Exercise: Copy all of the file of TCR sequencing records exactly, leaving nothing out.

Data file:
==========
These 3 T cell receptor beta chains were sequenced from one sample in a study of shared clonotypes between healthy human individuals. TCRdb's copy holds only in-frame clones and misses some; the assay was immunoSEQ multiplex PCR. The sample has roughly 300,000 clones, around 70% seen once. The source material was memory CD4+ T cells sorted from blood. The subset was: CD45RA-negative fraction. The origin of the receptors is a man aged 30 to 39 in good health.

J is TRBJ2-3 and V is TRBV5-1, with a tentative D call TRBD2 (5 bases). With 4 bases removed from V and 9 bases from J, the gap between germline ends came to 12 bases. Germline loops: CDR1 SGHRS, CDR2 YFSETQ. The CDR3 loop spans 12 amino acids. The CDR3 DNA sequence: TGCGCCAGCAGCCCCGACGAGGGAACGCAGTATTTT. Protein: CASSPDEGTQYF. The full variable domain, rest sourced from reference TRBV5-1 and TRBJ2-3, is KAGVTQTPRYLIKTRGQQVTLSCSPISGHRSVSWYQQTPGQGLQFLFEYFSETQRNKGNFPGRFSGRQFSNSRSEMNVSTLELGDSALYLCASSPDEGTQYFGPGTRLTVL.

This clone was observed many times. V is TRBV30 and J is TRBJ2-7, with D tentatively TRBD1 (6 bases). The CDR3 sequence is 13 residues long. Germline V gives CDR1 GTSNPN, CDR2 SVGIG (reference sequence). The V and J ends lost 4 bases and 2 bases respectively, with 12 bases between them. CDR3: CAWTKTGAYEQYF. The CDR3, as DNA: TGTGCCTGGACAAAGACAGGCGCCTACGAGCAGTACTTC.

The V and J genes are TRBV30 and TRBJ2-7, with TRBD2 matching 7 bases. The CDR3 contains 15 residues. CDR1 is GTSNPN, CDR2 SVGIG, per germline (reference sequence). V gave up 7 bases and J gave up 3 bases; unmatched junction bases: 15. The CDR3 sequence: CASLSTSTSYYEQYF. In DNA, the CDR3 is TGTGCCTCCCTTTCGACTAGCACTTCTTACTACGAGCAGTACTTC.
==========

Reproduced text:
These 3 T cell receptor beta chains were sequenced from one sample in a study of shared clonotypes between healthy human individuals. TCRdb's copy holds only in-frame clones and misses some; the assay was immunoSEQ multiplex PCR. The sample has roughly 300,000 clones, around 70% seen once. The source material was memory CD4+ T cells sorted from blood. The subset was: CD45RA-negative fraction. The origin of the receptors is a man aged 30 to 39 in good health.

J is TRBJ2-3 and V is TRBV5-1, with a tentative D call TRBD2 (5 bases). With 4 bases removed from V and 9 bases from J, the gap between germline ends came to 12 bases. Germline loops: CDR1 SGHRS, CDR2 YFSETQ. The CDR3 loop spans 12 amino acids. The CDR3 DNA sequence: TGCGCCAGCAGCCCCGACGAGGGAACGCAGTATTTT. Protein: CASSPDEGTQYF. The full variable domain, rest sourced from reference TRBV5-1 and TRBJ2-3, is KAGVTQTPRYLIKTRGQQVTLSCSPISGHRSVSWYQQTPGQGLQFLFEYFSETQRNKGNFPGRFSGRQFSNSRSEMNVSTLELGDSALYLCASSPDEGTQYFGPGTRLTVL.

This clone was observed many times. V is TRBV30 and J is TRBJ2-7, with D tentatively TRBD1 (6 bases). The CDR3 sequence is 13 residues long. Germline V gives CDR1 GTSNPN, CDR2 SVGIG (reference sequence). The V and J ends lost 4 bases and 2 bases respectively, with 12 bases between them. CDR3: CAWTKTGAYEQYF. The CDR3, as DNA: TGTGCCTGGACAAAGACAGGCGCCTACGAGCAGTACTTC.

The V and J genes are TRBV30 and TRBJ2-7, with TRBD2 matching 7 bases. The CDR3 contains 15 residues. CDR1 is GTSNPN, CDR2 SVGIG, per germline (reference sequence). V gave up 7 bases and J gave up 3 bases; unmatched junction bases: 15. The CDR3 sequence: CASLSTSTSYYEQYF. In DNA, the CDR3 is TGTGCCTCCCTTTCGACTAGCACTTCTTACTACGAGCAGTACTTC.